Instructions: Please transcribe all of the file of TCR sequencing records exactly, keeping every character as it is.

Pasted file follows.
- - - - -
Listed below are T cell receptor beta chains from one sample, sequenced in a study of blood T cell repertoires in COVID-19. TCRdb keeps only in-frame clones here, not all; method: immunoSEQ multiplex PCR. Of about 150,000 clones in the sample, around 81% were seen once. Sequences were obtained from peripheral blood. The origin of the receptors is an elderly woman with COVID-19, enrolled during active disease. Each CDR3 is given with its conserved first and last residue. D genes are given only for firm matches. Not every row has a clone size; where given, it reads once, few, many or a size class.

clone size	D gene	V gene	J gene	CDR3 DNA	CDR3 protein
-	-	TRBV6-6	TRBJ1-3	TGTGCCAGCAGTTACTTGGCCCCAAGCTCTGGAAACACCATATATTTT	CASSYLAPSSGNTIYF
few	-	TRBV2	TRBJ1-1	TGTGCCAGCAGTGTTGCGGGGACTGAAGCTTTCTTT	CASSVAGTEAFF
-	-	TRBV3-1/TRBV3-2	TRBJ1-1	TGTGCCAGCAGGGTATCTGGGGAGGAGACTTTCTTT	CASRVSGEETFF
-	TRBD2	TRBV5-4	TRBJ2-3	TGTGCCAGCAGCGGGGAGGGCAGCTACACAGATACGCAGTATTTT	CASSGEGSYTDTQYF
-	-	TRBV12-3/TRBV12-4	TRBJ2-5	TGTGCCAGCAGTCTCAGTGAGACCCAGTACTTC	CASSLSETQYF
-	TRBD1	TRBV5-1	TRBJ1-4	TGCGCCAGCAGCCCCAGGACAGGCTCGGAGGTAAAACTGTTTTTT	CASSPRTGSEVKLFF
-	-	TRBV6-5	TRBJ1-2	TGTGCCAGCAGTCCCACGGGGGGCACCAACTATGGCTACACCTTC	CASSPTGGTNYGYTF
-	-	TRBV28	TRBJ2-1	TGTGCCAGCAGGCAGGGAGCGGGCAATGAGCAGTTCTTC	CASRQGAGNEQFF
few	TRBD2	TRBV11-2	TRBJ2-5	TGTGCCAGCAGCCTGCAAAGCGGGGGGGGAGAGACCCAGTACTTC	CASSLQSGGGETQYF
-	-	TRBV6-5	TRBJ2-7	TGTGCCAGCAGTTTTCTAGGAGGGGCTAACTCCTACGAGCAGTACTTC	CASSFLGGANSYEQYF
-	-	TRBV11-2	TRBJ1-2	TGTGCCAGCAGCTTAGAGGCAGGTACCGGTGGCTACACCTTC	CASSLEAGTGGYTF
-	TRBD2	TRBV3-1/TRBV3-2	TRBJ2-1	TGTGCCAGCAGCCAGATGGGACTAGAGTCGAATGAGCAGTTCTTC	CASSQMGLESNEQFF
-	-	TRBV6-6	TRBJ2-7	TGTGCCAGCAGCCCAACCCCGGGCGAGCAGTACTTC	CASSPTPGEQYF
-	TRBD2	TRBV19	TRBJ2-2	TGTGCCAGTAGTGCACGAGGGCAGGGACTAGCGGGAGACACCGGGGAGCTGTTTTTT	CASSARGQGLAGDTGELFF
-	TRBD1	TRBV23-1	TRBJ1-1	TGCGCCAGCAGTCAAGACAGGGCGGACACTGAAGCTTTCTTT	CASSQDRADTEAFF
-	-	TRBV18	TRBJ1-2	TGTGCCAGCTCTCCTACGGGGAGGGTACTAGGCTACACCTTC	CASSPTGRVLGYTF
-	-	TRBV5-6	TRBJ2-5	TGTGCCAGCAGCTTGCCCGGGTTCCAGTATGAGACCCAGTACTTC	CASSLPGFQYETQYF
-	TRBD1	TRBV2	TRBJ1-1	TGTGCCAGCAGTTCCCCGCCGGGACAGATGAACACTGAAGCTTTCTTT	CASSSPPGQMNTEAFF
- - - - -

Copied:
Listed below are T cell receptor beta chains from one sample, sequenced in a study of blood T cell repertoires in COVID-19. TCRdb keeps only in-frame clones here, not all; method: immunoSEQ multiplex PCR. Of about 150,000 clones in the sample, around 81% were seen once. Sequences were obtained from peripheral blood. The origin of the receptors is an elderly woman with COVID-19, enrolled during active disease. Each CDR3 is given with its conserved first and last residue. D genes are given only for firm matches. Not every row has a clone size; where given, it reads once, few, many or a size class.

clone size	D gene	V gene	J gene	CDR3 DNA	CDR3 protein
-	-	TRBV6-6	TRBJ1-3	TGTGCCAGCAGTTACTTGGCCCCAAGCTCTGGAAACACCATATATTTT	CASSYLAPSSGNTIYF
few	-	TRBV2	TRBJ1-1	TGTGCCAGCAGTGTTGCGGGGACTGAAGCTTTCTTT	CASSVAGTEAFF
-	-	TRBV3-1/TRBV3-2	TRBJ1-1	TGTGCCAGCAGGGTATCTGGGGAGGAGACTTTCTTT	CASRVSGEETFF
-	TRBD2	TRBV5-4	TRBJ2-3	TGTGCCAGCAGCGGGGAGGGCAGCTACACAGATACGCAGTATTTT	CASSGEGSYTDTQYF
-	-	TRBV12-3/TRBV12-4	TRBJ2-5	TGTGCCAGCAGTCTCAGTGAGACCCAGTACTTC	CASSLSETQYF
-	TRBD1	TRBV5-1	TRBJ1-4	TGCGCCAGCAGCCCCAGGACAGGCTCGGAGGTAAAACTGTTTTTT	CASSPRTGSEVKLFF
-	-	TRBV6-5	TRBJ1-2	TGTGCCAGCAGTCCCACGGGGGGCACCAACTATGGCTACACCTTC	CASSPTGGTNYGYTF
-	-	TRBV28	TRBJ2-1	TGTGCCAGCAGGCAGGGAGCGGGCAATGAGCAGTTCTTC	CASRQGAGNEQFF
few	TRBD2	TRBV11-2	TRBJ2-5	TGTGCCAGCAGCCTGCAAAGCGGGGGGGGAGAGACCCAGTACTTC	CASSLQSGGGETQYF
-	-	TRBV6-5	TRBJ2-7	TGTGCCAGCAGTTTTCTAGGAGGGGCTAACTCCTACGAGCAGTACTTC	CASSFLGGANSYEQYF
-	-	TRBV11-2	TRBJ1-2	TGTGCCAGCAGCTTAGAGGCAGGTACCGGTGGCTACACCTTC	CASSLEAGTGGYTF
-	TRBD2	TRBV3-1/TRBV3-2	TRBJ2-1	TGTGCCAGCAGCCAGATGGGACTAGAGTCGAATGAGCAGTTCTTC	CASSQMGLESNEQFF
-	-	TRBV6-6	TRBJ2-7	TGTGCCAGCAGCCCAACCCCGGGCGAGCAGTACTTC	CASSPTPGEQYF
-	TRBD2	TRBV19	TRBJ2-2	TGTGCCAGTAGTGCACGAGGGCAGGGACTAGCGGGAGACACCGGGGAGCTGTTTTTT	CASSARGQGLAGDTGELFF
-	TRBD1	TRBV23-1	TRBJ1-1	TGCGCCAGCAGTCAAGACAGGGCGGACACTGAAGCTTTCTTT	CASSQDRADTEAFF
-	-	TRBV18	TRBJ1-2	TGTGCCAGCTCTCCTACGGGGAGGGTACTAGGCTACACCTTC	CASSPTGRVLGYTF
-	-	TRBV5-6	TRBJ2-5	TGTGCCAGCAGCTTGCCCGGGTTCCAGTATGAGACCCAGTACTTC	CASSLPGFQYETQYF
-	TRBD1	TRBV2	TRBJ1-1	TGTGCCAGCAGTTCCCCGCCGGGACAGATGAACACTGAAGCTTTCTTT	CASSSPPGQMNTEAFF